Coca Cola's India plans

CoCa Cola has long term plans for India. Any company before entering global markets takes into consideration 3 major entry decisions -
  1. Which overseas markets to enter
  2. Timing of entry
  3. Scale of Entry and Strategic Commitments

The decision on which markets to enter is based on assessment of a location's long-run profit potential, which in turn is a function of the size of the market, purchasing power of consumers, the likely future purchasing power of consumers; and, the need to balance benefits, costs, and risks associated with doing business in a country, which again, is a function of economic development and political stability in market places around the globe.

On both these factors, India is poses a huge potential for Coca Cola and its beverage products. But there are roadblocks too, while operating in India. Indians drink less soda per capita than people in just about any other emerging market. In spite of this Coca Cola is willing to look at the long term and so is pushing in greater investments. The company has already invested over $1 billion (Rs 4,100 crore) in India and is aware that global volumes growth would be tough if it doesn’t make the right moves in India. It plans to invest $250 million (Rs 1,025 crore) over the next three years in coolers and plants, while Coke’s bottlers are expected to chip in another $100 million to ramp up infrastructure and this $250 million is just the start.

Today, India is not one of Coke’s current Top 10 markets. Going forward Coke wants this to change. It wants India to become the No. 3 market in the long-term. Coke's global operations are its growth locomotive. More than 80 per cent of its volume and 70 per cent of its profits come from outside North America.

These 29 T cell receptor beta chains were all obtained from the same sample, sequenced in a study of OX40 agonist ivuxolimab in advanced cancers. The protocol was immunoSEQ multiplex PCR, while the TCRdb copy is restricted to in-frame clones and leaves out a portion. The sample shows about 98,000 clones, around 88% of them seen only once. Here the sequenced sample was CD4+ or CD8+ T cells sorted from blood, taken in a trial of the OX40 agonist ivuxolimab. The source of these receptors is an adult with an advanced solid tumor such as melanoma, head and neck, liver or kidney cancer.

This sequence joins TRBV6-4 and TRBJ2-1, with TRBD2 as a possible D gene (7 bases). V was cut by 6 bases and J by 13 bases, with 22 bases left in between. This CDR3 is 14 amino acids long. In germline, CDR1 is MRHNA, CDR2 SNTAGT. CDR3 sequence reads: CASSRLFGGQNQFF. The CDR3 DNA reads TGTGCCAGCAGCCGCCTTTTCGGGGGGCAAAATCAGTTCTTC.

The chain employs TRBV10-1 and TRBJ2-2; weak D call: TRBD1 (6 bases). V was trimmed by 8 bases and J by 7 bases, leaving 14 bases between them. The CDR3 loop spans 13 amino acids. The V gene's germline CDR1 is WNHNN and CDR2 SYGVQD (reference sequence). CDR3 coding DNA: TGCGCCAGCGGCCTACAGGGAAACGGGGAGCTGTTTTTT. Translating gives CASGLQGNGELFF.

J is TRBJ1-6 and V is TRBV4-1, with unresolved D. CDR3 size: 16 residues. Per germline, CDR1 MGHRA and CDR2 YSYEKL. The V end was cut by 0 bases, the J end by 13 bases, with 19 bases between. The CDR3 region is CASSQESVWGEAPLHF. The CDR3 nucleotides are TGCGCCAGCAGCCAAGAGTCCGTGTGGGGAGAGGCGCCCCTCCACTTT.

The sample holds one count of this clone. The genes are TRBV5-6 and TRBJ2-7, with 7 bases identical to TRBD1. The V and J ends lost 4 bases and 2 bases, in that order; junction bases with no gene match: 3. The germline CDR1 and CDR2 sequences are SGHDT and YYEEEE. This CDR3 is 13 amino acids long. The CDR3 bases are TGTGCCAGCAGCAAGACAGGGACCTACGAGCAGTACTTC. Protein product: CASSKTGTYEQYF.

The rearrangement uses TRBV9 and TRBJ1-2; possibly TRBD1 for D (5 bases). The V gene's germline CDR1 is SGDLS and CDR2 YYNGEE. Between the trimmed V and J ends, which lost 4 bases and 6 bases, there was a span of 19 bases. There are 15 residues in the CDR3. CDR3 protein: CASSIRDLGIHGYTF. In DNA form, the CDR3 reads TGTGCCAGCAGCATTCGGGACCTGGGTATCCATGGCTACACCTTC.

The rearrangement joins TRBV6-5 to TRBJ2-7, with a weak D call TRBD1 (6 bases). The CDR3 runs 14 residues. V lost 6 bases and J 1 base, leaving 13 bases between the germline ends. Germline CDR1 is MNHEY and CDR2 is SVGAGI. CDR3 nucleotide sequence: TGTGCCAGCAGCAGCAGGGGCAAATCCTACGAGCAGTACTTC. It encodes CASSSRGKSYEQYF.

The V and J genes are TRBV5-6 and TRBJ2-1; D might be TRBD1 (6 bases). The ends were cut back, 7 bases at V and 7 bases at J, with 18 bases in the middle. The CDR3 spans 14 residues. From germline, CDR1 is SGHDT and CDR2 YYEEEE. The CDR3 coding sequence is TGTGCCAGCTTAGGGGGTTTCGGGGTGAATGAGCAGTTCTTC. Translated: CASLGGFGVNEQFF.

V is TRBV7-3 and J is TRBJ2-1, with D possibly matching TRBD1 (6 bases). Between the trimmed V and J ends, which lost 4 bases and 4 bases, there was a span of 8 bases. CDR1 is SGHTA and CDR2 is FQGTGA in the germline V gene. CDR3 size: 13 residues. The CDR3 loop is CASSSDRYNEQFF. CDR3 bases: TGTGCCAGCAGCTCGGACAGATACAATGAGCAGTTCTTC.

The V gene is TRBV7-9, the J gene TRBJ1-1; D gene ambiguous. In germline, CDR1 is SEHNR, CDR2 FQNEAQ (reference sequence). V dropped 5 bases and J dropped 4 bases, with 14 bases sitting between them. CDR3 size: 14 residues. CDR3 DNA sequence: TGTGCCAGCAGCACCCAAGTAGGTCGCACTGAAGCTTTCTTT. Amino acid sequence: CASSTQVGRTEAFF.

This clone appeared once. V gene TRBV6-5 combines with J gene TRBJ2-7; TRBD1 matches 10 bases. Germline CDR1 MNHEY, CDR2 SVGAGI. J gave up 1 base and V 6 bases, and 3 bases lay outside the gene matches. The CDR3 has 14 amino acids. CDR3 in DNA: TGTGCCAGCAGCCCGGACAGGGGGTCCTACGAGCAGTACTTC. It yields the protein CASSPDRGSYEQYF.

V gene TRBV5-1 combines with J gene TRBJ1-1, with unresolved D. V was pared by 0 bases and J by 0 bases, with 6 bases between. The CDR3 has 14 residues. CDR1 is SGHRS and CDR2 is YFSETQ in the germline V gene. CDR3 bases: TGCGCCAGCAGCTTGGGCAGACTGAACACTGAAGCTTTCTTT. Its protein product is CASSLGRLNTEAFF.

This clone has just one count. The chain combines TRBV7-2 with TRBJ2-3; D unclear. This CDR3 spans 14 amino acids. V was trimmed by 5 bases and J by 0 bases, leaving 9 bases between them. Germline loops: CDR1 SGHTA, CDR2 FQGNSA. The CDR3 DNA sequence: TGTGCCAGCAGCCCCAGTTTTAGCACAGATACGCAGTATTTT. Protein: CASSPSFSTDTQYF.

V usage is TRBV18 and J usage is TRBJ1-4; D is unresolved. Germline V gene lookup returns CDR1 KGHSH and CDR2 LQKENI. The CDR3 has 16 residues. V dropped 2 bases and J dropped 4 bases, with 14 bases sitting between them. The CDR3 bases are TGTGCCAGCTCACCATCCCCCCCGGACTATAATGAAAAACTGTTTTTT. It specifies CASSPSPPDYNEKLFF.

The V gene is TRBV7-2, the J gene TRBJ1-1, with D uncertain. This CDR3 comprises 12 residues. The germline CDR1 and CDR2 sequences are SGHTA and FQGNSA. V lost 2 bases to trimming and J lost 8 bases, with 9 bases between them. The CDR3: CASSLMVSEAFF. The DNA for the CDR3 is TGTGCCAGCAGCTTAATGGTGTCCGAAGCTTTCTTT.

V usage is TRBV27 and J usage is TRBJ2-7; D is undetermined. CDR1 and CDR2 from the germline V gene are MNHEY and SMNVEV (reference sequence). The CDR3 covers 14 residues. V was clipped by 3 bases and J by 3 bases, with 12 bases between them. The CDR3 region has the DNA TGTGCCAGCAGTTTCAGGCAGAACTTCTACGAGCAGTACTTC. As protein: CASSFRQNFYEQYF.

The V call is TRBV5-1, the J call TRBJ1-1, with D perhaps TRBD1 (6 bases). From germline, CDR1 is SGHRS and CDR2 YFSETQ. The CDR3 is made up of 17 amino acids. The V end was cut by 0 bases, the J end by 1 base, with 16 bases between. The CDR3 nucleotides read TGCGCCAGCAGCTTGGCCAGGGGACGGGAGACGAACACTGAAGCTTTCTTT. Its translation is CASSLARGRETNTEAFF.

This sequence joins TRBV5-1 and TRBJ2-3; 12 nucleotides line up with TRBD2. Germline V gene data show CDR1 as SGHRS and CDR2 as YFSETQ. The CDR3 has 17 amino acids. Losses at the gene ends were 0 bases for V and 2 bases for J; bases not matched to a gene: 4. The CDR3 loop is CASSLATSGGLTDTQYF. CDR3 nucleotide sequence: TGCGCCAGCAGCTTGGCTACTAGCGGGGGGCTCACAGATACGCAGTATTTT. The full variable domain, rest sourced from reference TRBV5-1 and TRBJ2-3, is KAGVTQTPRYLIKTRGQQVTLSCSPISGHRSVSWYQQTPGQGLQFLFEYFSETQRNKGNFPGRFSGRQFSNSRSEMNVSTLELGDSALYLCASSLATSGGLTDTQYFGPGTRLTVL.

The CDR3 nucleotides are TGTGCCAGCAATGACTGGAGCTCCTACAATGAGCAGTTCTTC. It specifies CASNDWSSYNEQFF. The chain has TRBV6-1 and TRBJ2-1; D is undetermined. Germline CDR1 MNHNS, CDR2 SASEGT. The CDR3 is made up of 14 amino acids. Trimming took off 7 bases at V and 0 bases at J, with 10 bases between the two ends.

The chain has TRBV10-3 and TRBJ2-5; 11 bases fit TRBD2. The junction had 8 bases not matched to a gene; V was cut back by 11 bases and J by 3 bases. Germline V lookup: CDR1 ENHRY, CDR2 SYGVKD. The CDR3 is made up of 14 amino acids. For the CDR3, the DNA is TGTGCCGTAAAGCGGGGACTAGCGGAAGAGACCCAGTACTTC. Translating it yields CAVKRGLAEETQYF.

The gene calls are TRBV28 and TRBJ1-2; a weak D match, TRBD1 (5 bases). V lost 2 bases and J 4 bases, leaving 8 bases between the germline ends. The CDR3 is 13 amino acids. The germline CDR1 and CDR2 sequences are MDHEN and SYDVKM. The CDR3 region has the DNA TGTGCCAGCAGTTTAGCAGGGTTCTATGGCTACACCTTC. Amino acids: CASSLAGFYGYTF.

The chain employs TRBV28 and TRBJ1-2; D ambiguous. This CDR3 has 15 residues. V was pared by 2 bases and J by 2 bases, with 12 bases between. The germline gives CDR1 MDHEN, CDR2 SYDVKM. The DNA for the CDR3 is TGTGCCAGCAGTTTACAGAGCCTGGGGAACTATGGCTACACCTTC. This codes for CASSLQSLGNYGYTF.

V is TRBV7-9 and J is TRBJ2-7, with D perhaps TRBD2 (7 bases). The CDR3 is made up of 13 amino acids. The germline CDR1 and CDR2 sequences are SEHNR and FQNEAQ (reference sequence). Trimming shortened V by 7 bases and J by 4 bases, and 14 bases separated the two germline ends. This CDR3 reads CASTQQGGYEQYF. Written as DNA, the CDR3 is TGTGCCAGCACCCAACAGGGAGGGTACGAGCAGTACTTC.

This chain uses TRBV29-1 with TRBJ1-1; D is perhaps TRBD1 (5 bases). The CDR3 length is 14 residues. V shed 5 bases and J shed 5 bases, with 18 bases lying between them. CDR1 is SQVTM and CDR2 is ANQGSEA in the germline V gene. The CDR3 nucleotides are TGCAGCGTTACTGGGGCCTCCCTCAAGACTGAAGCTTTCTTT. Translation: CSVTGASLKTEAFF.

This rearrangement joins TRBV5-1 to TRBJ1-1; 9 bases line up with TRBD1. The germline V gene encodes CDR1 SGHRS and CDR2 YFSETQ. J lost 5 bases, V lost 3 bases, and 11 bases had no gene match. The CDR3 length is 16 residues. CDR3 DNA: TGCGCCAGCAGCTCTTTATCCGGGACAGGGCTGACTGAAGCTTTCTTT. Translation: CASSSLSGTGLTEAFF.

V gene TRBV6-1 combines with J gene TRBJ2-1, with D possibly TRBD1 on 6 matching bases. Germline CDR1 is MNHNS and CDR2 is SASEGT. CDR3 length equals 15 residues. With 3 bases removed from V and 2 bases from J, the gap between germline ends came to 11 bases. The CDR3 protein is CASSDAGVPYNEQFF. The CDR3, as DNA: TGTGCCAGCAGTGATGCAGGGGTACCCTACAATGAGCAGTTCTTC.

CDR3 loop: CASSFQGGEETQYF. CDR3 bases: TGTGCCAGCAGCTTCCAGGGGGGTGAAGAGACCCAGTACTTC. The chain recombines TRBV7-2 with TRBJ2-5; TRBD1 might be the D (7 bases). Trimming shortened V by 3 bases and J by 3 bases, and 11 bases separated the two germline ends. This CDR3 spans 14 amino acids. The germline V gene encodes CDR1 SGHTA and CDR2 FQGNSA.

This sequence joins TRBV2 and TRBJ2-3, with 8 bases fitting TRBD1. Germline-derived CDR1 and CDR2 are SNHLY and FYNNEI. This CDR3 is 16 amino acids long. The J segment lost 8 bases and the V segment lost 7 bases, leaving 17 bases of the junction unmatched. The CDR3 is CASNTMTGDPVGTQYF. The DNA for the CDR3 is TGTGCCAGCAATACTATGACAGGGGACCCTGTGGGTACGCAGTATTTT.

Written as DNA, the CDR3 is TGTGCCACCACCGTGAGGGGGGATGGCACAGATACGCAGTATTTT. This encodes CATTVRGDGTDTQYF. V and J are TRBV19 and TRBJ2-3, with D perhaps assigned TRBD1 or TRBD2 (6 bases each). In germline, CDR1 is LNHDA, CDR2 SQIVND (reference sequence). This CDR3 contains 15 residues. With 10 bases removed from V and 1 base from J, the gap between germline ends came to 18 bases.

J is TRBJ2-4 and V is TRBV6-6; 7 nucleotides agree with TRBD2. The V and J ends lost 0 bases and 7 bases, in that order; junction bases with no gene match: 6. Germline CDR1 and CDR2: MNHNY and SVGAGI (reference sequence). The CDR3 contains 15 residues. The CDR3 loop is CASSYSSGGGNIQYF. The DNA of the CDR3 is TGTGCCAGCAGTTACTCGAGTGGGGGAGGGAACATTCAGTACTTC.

Coca Cola intends to play an aggressive role in every category in India. Whether it is the energy or the health drink segment, it plans to have a strong presence in every category. In keeping with this, Coca Cola will launch new products in India like no-calorie Coke Zero, which incidentally, is very popular in the US. Then there is a plan to launch Enviga, which is a calorie-burning green tea drink that contains antioxidants, around New Year. There are similar plans for Minute Maid Heart Wise, a cholesterol-burner. Coca Cola has seen a shift in consumers’ attitude towards diet and health with more and more people seeking product choices that support active lifestyles. This past quarter, Coca Cola's sparkling beverages grew 5 per cent and its still beverages grew 9 per cent around the world. This Coca Cola believes is only going to continue as more and more conversion takes place.
In the developed world today — in places like Europe and North America — 70 per cent of all beverage consumption is ready-to-drink. In the emerging economies, only 30 per cent of consumption is ready-to-drink. There is a lot of room to expand all categories. Coca Cola is No. 1 globally in sparkling beverages, teas, coffees and juices. It operates in one of the fastest-growing industries. By the end of the decade, this market is expected to grow to almost $650 billion (Rs 26,65,000 crore) globally. That’s a 40-billion unit case opportunity out there internationally — almost twice the size of Coca Cola's existing business.

( from BW’s Uttara Choudhury's interview with Coca-Cola’s president and COO, Muhtar Kent )
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